As you might suspect, being a former math major – and, for a while, high school math teacher – I start a discussion about Hawaiian numbers and counting by simply saying that numbers matter.
Numbers talk to me, they help me see and explain the world around me … they help me tell stories.
It’s interesting to see that the Hawaiian word Hā – to breath, exhale; essentially, the breath of life – is also the word for four (4.)
Hmmm … you see, numbers do matter.
Four (and decimal multiples of it) shows up in other important Hawaiian things.
There were four Great Gods in Hawaiian tradition, Kāne, Kū, Lono and Kanaloa. Each has his area of responsibility or “departments” (essentially covering life’s needs.) (Kanahele)
Kāne heads the areas of procreation, fresh water, forests, certain plants and animals. Kū oversees war, politics, certain fish and shrubs, and trees. Lono is in charge of the peace, agriculture, the weather and healing. Kanaloa’s responsibilities suggest an important role of the oceans, voyaging and fishing.
When Hawaiians prayed, in order to include all aspects of God (not to omit or offend any of the akua,) they added to the prayer the words, “E Hoʻoulu ana I kini o ke akua, ka lehu o ke akau, na mano o ke akua” (Invoke we now the 40,000 gods, the 400,000 gods, the 4,000 gods.) (Beckwith)
Hoʻoulu ana I kini o ke akua (cause the growth to reach the edge or realm of the multitude of the gods,) Ka lehu o ke akau (the 400,000 of the North, or along the direction of the sunʻs course,) na mano o ke akua (within the repeated increase or multiplier from the gods,) seen in the symbol of the sharks as Mano-kalani-po. (Yardley)
There were four Kū days and were called the cluster days – Ku-kahi, Ku-lua, Ku-kolu and Ku-pau (planting potatoes, bananas or melons these days meant the bearing would be good.) (Fornander)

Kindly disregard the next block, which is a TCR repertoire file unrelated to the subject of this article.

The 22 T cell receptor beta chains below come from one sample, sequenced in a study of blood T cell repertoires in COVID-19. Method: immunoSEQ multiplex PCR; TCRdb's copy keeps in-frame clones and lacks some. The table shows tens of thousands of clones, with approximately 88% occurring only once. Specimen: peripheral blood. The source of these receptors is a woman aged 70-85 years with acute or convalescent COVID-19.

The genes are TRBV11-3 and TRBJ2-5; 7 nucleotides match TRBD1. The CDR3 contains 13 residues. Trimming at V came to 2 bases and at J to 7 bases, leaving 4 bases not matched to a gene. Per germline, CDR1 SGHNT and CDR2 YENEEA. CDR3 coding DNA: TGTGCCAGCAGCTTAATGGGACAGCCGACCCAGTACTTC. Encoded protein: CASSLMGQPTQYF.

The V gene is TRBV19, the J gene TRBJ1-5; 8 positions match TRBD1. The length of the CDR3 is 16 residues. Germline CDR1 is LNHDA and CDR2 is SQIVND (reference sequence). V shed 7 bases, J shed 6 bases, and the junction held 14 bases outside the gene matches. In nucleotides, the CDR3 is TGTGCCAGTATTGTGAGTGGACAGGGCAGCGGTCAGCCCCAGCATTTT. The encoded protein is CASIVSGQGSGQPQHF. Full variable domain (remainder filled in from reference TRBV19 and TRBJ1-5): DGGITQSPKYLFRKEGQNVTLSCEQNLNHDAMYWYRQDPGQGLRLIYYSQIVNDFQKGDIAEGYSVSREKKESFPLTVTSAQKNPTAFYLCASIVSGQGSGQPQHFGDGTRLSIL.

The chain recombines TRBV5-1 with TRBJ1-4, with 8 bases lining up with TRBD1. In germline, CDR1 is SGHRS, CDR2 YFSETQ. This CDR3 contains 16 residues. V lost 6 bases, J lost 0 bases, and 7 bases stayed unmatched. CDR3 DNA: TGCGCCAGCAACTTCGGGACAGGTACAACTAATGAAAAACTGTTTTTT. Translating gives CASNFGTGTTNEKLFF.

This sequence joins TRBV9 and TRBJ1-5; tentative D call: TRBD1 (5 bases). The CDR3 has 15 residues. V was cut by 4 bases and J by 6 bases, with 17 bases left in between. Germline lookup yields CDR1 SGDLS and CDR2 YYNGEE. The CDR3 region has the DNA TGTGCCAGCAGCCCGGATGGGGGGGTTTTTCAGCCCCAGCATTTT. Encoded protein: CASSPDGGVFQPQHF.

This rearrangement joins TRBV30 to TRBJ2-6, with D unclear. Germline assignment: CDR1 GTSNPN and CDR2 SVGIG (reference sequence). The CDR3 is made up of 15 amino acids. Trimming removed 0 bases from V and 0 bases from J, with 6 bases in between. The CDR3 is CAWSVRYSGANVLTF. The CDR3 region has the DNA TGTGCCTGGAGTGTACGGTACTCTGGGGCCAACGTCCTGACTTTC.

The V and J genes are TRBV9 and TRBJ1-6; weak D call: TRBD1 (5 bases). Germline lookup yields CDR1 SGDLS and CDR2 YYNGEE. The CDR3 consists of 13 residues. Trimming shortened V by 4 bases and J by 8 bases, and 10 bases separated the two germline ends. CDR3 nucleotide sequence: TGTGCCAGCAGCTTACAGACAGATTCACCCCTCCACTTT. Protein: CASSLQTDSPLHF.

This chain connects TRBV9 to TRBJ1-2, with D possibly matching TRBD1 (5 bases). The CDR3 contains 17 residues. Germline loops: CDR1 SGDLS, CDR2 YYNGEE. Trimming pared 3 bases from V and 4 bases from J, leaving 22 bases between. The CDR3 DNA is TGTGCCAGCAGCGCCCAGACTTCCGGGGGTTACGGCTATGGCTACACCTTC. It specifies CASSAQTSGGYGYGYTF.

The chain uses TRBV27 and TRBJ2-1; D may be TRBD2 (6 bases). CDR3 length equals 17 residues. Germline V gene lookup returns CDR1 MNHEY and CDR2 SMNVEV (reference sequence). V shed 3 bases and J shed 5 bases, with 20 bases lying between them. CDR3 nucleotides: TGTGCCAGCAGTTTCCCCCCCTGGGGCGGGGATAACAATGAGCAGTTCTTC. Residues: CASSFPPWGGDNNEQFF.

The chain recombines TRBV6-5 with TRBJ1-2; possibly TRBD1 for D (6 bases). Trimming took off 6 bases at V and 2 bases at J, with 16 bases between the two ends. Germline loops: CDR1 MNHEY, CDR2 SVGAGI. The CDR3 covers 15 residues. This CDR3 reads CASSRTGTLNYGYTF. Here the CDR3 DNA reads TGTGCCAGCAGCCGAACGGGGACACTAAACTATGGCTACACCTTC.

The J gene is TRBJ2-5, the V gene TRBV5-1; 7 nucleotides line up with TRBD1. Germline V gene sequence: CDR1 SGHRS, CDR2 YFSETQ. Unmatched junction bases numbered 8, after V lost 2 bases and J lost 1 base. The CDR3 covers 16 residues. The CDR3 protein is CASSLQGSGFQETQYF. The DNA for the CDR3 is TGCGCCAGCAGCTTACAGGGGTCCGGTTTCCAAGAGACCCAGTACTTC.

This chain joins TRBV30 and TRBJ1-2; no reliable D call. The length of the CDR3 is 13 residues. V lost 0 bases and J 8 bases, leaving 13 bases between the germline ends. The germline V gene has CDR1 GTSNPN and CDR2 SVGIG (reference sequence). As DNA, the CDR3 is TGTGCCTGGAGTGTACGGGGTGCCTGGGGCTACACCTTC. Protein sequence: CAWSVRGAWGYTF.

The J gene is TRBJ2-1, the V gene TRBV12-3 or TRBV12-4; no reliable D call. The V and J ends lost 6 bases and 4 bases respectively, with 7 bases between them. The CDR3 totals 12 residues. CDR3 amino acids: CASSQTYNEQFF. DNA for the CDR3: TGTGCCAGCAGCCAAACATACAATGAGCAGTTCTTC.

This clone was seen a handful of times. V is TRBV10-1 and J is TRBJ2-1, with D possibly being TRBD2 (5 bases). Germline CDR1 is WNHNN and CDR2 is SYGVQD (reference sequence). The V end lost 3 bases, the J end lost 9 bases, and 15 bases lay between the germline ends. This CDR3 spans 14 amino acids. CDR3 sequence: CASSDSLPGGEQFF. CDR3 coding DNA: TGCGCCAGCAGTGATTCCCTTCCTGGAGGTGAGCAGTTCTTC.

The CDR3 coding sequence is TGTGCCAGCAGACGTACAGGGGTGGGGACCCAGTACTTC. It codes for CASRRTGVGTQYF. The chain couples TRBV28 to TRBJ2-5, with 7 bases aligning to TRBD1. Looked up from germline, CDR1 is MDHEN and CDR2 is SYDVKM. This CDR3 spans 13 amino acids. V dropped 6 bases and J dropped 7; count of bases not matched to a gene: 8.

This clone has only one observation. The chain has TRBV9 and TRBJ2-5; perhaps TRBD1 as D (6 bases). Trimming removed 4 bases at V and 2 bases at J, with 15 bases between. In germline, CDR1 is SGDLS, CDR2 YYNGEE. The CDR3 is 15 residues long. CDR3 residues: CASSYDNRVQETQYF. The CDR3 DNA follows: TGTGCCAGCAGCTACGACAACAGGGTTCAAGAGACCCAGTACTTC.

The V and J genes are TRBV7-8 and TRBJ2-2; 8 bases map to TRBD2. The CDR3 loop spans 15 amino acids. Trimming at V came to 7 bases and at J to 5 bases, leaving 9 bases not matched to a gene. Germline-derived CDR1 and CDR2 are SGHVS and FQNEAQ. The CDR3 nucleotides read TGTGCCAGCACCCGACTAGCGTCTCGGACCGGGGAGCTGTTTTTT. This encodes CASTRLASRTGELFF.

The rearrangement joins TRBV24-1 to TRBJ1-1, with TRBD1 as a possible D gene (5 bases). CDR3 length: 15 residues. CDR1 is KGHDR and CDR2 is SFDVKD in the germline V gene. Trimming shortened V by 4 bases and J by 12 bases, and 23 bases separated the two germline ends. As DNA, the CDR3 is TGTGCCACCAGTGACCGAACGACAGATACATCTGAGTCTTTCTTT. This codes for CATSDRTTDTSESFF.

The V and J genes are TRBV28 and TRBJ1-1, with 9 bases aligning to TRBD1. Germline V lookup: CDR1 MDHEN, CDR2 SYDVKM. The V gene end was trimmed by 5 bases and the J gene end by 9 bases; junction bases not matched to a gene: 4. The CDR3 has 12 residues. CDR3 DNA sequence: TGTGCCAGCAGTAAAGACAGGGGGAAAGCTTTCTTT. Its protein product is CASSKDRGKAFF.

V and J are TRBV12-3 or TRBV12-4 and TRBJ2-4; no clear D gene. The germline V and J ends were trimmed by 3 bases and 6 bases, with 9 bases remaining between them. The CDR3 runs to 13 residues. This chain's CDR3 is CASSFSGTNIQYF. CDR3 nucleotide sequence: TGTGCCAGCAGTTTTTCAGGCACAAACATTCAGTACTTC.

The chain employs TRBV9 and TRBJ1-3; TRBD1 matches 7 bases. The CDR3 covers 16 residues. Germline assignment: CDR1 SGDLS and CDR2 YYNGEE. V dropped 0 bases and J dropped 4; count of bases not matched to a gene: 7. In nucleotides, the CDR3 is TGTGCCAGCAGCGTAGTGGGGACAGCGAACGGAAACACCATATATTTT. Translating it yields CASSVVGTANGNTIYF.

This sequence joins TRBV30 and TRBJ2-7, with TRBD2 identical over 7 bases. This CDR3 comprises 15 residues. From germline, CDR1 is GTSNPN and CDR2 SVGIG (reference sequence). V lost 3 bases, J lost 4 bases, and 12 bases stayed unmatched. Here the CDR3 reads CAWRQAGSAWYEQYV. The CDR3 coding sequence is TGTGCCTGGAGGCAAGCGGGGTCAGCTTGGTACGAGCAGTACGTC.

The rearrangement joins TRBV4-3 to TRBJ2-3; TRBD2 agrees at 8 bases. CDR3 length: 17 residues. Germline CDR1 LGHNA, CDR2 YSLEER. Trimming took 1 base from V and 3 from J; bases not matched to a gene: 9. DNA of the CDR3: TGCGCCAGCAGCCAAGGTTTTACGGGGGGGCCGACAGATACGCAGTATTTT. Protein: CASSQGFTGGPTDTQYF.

There were four ends of the earth – Kai Koʻolau, Kai Kona, Kahiki-ku and Kahiki-moe – north, south, east and west. (Fornander)
In Hawaiian, specific numerals involving four are reported for fish (kaʻau is used for counting fish,) kapa (ʻiako in counting tapa,) canoes (ʻiako) and tubers (kanahā in counting rope, cord, bundles of food) (Beller; Schmitt)
Fornander notes that the Polynesian language gives undoubted evidence that at one time the people who spoke it did not count beyond four, and that its ideas of higher numbers were expressed by multiples of four. They evidently counted one, two, three, four, and that amount called “kāuna” was their tally, when the process was repeated again. (Fornander)
A unit of four is kāuna, a term that perhaps arose, according to Alexander, “from the custom of counting fish, coconuts, taro etc., by taking a couple in each hand, or by tying them in bundles of four.”
Other speculation for using four as a secondary base assumes that it originates from the main patterns of basket-weaving and in astronomy. Beyond this pragmatic reason, four was also of extreme significance in a spiritual context. (Johnson; Beller)
Present day counting is generally based on a decimal system, where ten is the base number. Ancient Hawaiians used a mixed-base system, comprised of base 4 elements and base 10 elements.
Although words for numbers from one (ʻakahi) to ten (ʻumi) were typically short, larger numbers were often polysyllabic. Early foreign residents like missionary EW Clark recorded numbers as high as 40,000 (kini), 400,000 (lehu) and even 4,000,000 (nalowale.) (Schmitt)
“When they had arrived at 40, they returned to one and counted to 40 again,” Clark noted. “The words ʻiako and kaʻau are sometimes used for 40 instead of kanakā.” (Schmitt)
Four was a formulistic number (adhering or conforming to some recognized formula.) Pukui uses the term ‘pāhā’ to describe this – meaning, by fours, four at a time, four times; to distribute to four; to divide by four.
(The HĀ image is from the Polynesian Cultural Center’s Hā Breath of Life.)